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Chtenopteryx sicula (Verany 1851)

Richard E. Young and Michael Vecchione
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Containing group: Chtenopterygidae


This is the type species of the genus. The type locality is off Messina, Italy. The type is thought to be at the Museum National d'Histoire Naturelle, Nice (Sweeney and Roper, 1998). We have recently examined two small squids from the Mediterranean Sea that do have the visceral photophore in contrast to the description given by Naef below. As a result, the identity of C. sicula remains uncertain as two species appear to be present in the Mediterranean Sea.


A Ctenopteryx ...


  1. Arms
    1. Formula: 4>3>2>1.
    2. Arms I-III with 2 sucker series proximally becoming at least 4 series distally.
  2. Tentacles
    1. Club without keel or protective membranes (Naef's large specimen was damaged, this character has questionable validity).
    2. Suckers of club in more than 8 series.
  3. Photophores
    1. Large photophore present on ventral surface of eye.
    2. Visceral photophore absent (see illustration below), or present*.
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      Figure. Ventral view of the viscera of C. sicula, apparently the same specimen as in the title illustration, showing the absence of a visceral photophore and the presence of the accessory nidamental gland. Drawing modified from Naef, 1921/23b.


A detailed description of this squid from the Mediterranean has not been published to our knowledge. The description of Pfeffer (1912) was based on squid of 13 mm ML and smaller. Joubin (1900) described a composite of three squid of about 50 mm ML taken from the stomach of a dolphin caught off Corsica. Unfortunately these specimens were in poor condition. Earlier descriptions lacked detail. Naef, 1921-23a, made the most detailed description of this species from squid captured off Naples. The description presented here is based on his account.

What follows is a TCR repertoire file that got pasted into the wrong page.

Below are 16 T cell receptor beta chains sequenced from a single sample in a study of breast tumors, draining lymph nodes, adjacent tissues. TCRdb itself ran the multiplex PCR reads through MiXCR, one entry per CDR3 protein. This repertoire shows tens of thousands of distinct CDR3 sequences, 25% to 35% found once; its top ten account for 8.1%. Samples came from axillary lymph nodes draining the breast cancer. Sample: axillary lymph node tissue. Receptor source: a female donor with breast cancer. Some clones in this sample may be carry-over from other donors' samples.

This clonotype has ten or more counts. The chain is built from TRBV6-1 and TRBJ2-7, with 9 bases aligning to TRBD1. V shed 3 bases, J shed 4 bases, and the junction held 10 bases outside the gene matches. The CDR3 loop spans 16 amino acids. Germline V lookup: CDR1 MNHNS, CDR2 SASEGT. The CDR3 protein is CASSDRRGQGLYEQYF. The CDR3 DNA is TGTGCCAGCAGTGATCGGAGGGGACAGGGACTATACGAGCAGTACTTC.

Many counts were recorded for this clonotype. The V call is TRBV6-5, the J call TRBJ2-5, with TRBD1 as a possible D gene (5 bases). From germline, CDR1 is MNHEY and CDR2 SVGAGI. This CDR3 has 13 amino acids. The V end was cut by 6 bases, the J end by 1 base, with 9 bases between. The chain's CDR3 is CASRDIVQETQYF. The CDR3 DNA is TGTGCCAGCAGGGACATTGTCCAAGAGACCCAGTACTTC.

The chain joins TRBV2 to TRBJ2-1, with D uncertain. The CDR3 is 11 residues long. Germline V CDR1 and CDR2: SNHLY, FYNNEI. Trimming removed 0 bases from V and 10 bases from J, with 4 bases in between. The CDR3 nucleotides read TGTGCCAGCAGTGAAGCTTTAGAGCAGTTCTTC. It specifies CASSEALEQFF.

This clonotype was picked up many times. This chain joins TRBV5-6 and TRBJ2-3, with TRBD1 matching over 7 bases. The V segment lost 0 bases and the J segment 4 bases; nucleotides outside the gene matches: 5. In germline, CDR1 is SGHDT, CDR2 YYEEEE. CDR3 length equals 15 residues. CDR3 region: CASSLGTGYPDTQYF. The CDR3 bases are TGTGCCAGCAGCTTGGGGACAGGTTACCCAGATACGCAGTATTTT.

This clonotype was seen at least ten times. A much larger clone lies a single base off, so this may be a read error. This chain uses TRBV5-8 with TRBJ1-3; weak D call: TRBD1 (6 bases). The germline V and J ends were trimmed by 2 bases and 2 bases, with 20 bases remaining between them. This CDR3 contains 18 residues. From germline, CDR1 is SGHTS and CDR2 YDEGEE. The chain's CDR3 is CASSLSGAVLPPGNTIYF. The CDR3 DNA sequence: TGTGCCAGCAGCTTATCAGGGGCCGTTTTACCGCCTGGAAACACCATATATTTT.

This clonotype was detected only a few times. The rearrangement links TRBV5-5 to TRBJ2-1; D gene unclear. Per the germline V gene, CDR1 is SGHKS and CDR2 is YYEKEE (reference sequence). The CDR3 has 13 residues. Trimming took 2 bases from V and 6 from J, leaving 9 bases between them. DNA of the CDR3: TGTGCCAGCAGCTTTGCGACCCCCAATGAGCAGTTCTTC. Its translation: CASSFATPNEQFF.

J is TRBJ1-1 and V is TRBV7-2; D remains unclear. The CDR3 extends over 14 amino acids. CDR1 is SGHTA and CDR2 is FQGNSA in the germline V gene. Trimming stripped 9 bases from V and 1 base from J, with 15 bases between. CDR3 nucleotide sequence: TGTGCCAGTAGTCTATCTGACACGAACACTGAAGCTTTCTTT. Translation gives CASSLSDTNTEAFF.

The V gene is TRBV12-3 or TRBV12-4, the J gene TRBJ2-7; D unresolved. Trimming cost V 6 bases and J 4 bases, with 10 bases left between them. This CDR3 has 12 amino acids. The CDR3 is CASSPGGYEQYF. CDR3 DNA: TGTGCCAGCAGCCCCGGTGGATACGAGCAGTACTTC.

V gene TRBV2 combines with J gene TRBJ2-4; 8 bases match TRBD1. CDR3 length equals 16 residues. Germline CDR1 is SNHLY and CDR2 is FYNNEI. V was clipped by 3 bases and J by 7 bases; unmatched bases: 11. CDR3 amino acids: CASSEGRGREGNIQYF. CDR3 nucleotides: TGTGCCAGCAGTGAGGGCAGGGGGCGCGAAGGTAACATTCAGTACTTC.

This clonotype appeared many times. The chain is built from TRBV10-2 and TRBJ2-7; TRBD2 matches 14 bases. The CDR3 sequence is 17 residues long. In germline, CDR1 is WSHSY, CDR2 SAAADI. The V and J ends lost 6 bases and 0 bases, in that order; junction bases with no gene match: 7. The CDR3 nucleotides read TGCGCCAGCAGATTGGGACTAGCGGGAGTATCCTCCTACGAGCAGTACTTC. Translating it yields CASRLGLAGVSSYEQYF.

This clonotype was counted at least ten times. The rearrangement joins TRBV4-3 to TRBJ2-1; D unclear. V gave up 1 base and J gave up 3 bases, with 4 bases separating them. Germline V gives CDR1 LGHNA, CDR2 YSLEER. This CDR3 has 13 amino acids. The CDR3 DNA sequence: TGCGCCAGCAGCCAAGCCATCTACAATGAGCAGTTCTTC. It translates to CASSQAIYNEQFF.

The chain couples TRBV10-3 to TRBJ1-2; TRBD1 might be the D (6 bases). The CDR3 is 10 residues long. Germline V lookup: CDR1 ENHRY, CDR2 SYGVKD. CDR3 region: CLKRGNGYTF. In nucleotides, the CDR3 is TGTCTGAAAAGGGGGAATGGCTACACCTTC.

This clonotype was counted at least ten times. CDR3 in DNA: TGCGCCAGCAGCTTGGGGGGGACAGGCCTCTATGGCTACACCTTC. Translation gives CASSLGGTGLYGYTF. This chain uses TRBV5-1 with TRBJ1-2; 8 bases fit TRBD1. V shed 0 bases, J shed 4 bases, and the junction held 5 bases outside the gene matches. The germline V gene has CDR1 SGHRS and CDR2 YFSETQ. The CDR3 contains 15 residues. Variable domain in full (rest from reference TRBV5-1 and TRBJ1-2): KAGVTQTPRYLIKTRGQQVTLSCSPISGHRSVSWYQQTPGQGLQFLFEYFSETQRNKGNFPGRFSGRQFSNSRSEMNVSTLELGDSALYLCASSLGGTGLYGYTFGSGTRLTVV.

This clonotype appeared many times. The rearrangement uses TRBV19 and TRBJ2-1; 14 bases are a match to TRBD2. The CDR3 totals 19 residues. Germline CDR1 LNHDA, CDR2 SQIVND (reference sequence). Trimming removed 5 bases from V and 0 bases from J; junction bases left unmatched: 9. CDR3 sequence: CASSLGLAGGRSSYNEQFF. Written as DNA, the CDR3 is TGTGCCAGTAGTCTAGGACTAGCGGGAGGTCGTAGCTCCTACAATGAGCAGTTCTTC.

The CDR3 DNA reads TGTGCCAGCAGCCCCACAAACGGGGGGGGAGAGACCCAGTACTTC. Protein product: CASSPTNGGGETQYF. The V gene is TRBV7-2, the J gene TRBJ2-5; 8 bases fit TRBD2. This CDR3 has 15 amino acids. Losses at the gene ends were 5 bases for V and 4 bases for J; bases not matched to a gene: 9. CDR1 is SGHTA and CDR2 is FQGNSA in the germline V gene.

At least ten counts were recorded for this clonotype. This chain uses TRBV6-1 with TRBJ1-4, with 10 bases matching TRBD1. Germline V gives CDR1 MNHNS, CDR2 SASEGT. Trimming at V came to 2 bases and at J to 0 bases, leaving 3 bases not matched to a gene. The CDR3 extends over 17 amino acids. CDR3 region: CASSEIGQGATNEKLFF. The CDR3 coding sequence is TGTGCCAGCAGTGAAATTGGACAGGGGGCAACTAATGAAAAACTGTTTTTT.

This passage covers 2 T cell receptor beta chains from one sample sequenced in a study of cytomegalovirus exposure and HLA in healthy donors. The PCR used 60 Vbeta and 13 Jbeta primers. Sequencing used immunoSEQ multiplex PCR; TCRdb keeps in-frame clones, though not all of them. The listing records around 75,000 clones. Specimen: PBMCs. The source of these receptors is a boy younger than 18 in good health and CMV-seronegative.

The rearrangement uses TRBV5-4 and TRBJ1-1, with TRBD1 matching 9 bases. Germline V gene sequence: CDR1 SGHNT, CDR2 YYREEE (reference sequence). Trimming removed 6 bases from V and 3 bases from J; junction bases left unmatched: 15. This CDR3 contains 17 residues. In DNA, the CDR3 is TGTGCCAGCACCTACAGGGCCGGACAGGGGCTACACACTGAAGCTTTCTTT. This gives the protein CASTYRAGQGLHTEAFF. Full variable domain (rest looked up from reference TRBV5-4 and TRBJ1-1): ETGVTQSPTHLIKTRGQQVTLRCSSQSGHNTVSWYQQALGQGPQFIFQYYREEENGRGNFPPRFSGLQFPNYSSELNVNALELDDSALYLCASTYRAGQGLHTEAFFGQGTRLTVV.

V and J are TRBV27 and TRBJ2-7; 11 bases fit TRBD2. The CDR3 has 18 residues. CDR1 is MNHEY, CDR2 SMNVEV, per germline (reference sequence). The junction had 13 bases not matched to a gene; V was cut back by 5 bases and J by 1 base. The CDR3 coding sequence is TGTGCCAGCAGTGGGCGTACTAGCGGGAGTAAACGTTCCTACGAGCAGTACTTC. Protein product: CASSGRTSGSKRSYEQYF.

*We have examined a specimen of C. sicula from the Mediterranean Sea that has the visceral photophore. There may be two species in the Mediterranean going by the name C. sicula; if so, we don't know which is the true C. sicula.

More details of the description of C. sicula can be found here.


Chtenopteryx fimbriatus Appellof, 1890, (from off Messina, Mediterranean Sea) Chtenopteryx cyprinoides Joubin, 1894 (from Corsican waters, Messina, Mediterranean Sea stomach of a dolphin) and Chtenopteryx neuroptera Jatta, 1896 (from off Napels, Mediterranean Sea) are considered synonyms of C. sicula by Pfeffer (1912). We accept this view until it can be established that more than one species of the genus is present in the Mediterranean Sea. Pfeffer (1912) established a new form (Chtenopteryx sicula forma chuni) based on a 7 mm ML squid described by Chun from the Indian Ocean. The distinction was based on developmental differences in fin length compared to Mediterranean specimens at similar sizes.